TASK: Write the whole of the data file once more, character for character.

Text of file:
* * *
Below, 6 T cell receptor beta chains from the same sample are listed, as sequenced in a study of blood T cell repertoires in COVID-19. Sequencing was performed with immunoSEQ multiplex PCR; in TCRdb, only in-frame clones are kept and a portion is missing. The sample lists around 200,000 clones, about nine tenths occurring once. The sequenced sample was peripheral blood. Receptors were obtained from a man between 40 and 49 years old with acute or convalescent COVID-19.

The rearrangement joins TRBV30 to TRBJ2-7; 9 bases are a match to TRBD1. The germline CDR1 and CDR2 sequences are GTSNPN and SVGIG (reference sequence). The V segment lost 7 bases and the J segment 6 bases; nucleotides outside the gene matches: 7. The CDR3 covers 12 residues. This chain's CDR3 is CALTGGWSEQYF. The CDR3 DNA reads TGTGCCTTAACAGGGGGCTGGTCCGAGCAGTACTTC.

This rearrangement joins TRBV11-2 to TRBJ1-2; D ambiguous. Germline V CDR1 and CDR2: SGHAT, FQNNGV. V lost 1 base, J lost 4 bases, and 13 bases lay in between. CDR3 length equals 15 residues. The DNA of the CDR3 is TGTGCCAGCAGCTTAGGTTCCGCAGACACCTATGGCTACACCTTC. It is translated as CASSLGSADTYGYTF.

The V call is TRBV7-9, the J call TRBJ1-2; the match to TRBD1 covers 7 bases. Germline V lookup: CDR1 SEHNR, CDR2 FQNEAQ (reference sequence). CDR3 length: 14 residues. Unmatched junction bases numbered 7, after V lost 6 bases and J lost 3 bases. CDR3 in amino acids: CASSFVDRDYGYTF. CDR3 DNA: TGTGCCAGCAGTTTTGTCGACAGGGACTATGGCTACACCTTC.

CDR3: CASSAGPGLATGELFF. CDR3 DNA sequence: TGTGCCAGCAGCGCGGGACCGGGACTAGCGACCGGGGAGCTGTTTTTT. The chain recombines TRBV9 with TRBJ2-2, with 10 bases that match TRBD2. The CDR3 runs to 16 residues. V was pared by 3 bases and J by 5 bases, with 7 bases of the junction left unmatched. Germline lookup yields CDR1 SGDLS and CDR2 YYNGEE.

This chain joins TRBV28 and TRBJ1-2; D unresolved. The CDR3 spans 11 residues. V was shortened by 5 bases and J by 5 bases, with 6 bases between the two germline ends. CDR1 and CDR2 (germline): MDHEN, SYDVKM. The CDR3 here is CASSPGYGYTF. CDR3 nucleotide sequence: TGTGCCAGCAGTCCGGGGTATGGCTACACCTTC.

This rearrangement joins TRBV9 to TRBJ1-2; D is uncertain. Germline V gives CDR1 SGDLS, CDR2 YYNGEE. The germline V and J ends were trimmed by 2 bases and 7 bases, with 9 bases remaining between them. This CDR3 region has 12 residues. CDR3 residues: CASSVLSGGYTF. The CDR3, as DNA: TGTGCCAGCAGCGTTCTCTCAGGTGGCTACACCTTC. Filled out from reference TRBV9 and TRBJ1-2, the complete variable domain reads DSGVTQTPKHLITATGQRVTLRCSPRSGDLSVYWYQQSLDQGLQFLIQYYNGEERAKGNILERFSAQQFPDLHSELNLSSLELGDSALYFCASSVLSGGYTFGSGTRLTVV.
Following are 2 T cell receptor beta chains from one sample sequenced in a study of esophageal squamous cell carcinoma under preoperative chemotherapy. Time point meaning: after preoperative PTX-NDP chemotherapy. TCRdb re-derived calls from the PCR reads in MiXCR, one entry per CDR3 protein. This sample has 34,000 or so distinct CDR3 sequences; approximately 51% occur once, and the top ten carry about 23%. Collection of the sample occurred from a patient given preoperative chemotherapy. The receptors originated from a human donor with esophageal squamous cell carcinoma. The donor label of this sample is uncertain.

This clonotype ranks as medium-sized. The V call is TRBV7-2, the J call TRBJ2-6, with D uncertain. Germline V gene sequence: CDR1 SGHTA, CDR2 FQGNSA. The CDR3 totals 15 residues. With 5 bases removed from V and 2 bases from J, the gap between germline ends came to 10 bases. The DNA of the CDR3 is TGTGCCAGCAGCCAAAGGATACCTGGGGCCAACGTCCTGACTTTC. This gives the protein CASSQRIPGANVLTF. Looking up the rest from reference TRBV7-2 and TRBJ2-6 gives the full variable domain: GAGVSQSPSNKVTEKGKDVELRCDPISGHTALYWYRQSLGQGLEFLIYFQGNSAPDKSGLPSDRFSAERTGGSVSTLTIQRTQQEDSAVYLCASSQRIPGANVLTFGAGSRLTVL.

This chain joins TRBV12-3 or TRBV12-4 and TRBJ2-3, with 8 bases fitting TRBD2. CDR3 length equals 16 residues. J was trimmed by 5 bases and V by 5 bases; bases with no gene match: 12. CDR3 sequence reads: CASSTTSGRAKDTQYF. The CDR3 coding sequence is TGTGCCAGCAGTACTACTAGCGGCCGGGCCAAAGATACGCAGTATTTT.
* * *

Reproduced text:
Below, 6 T cell receptor beta chains from the same sample are listed, as sequenced in a study of blood T cell repertoires in COVID-19. Sequencing was performed with immunoSEQ multiplex PCR; in TCRdb, only in-frame clones are kept and a portion is missing. The sample lists around 200,000 clones, about nine tenths occurring once. The sequenced sample was peripheral blood. Receptors were obtained from a man between 40 and 49 years old with acute or convalescent COVID-19.

The rearrangement joins TRBV30 to TRBJ2-7; 9 bases are a match to TRBD1. The germline CDR1 and CDR2 sequences are GTSNPN and SVGIG (reference sequence). The V segment lost 7 bases and the J segment 6 bases; nucleotides outside the gene matches: 7. The CDR3 covers 12 residues. This chain's CDR3 is CALTGGWSEQYF. The CDR3 DNA reads TGTGCCTTAACAGGGGGCTGGTCCGAGCAGTACTTC.

This rearrangement joins TRBV11-2 to TRBJ1-2; D ambiguous. Germline V CDR1 and CDR2: SGHAT, FQNNGV. V lost 1 base, J lost 4 bases, and 13 bases lay in between. CDR3 length equals 15 residues. The DNA of the CDR3 is TGTGCCAGCAGCTTAGGTTCCGCAGACACCTATGGCTACACCTTC. It is translated as CASSLGSADTYGYTF.

The V call is TRBV7-9, the J call TRBJ1-2; the match to TRBD1 covers 7 bases. Germline V lookup: CDR1 SEHNR, CDR2 FQNEAQ (reference sequence). CDR3 length: 14 residues. Unmatched junction bases numbered 7, after V lost 6 bases and J lost 3 bases. CDR3 in amino acids: CASSFVDRDYGYTF. CDR3 DNA: TGTGCCAGCAGTTTTGTCGACAGGGACTATGGCTACACCTTC.

CDR3: CASSAGPGLATGELFF. CDR3 DNA sequence: TGTGCCAGCAGCGCGGGACCGGGACTAGCGACCGGGGAGCTGTTTTTT. The chain recombines TRBV9 with TRBJ2-2, with 10 bases that match TRBD2. The CDR3 runs to 16 residues. V was pared by 3 bases and J by 5 bases, with 7 bases of the junction left unmatched. Germline lookup yields CDR1 SGDLS and CDR2 YYNGEE.

This chain joins TRBV28 and TRBJ1-2; D unresolved. The CDR3 spans 11 residues. V was shortened by 5 bases and J by 5 bases, with 6 bases between the two germline ends. CDR1 and CDR2 (germline): MDHEN, SYDVKM. The CDR3 here is CASSPGYGYTF. CDR3 nucleotide sequence: TGTGCCAGCAGTCCGGGGTATGGCTACACCTTC.

This rearrangement joins TRBV9 to TRBJ1-2; D is uncertain. Germline V gives CDR1 SGDLS, CDR2 YYNGEE. The germline V and J ends were trimmed by 2 bases and 7 bases, with 9 bases remaining between them. This CDR3 region has 12 residues. CDR3 residues: CASSVLSGGYTF. The CDR3, as DNA: TGTGCCAGCAGCGTTCTCTCAGGTGGCTACACCTTC. Filled out from reference TRBV9 and TRBJ1-2, the complete variable domain reads DSGVTQTPKHLITATGQRVTLRCSPRSGDLSVYWYQQSLDQGLQFLIQYYNGEERAKGNILERFSAQQFPDLHSELNLSSLELGDSALYFCASSVLSGGYTFGSGTRLTVV.
Following are 2 T cell receptor beta chains from one sample sequenced in a study of esophageal squamous cell carcinoma under preoperative chemotherapy. Time point meaning: after preoperative PTX-NDP chemotherapy. TCRdb re-derived calls from the PCR reads in MiXCR, one entry per CDR3 protein. This sample has 34,000 or so distinct CDR3 sequences; approximately 51% occur once, and the top ten carry about 23%. Collection of the sample occurred from a patient given preoperative chemotherapy. The receptors originated from a human donor with esophageal squamous cell carcinoma. The donor label of this sample is uncertain.

This clonotype ranks as medium-sized. The V call is TRBV7-2, the J call TRBJ2-6, with D uncertain. Germline V gene sequence: CDR1 SGHTA, CDR2 FQGNSA. The CDR3 totals 15 residues. With 5 bases removed from V and 2 bases from J, the gap between germline ends came to 10 bases. The DNA of the CDR3 is TGTGCCAGCAGCCAAAGGATACCTGGGGCCAACGTCCTGACTTTC. This gives the protein CASSQRIPGANVLTF. Looking up the rest from reference TRBV7-2 and TRBJ2-6 gives the full variable domain: GAGVSQSPSNKVTEKGKDVELRCDPISGHTALYWYRQSLGQGLEFLIYFQGNSAPDKSGLPSDRFSAERTGGSVSTLTIQRTQQEDSAVYLCASSQRIPGANVLTFGAGSRLTVL.

This chain joins TRBV12-3 or TRBV12-4 and TRBJ2-3, with 8 bases fitting TRBD2. CDR3 length equals 16 residues. J was trimmed by 5 bases and V by 5 bases; bases with no gene match: 12. CDR3 sequence reads: CASSTTSGRAKDTQYF. The CDR3 coding sequence is TGTGCCAGCAGTACTACTAGCGGCCGGGCCAAAGATACGCAGTATTTT.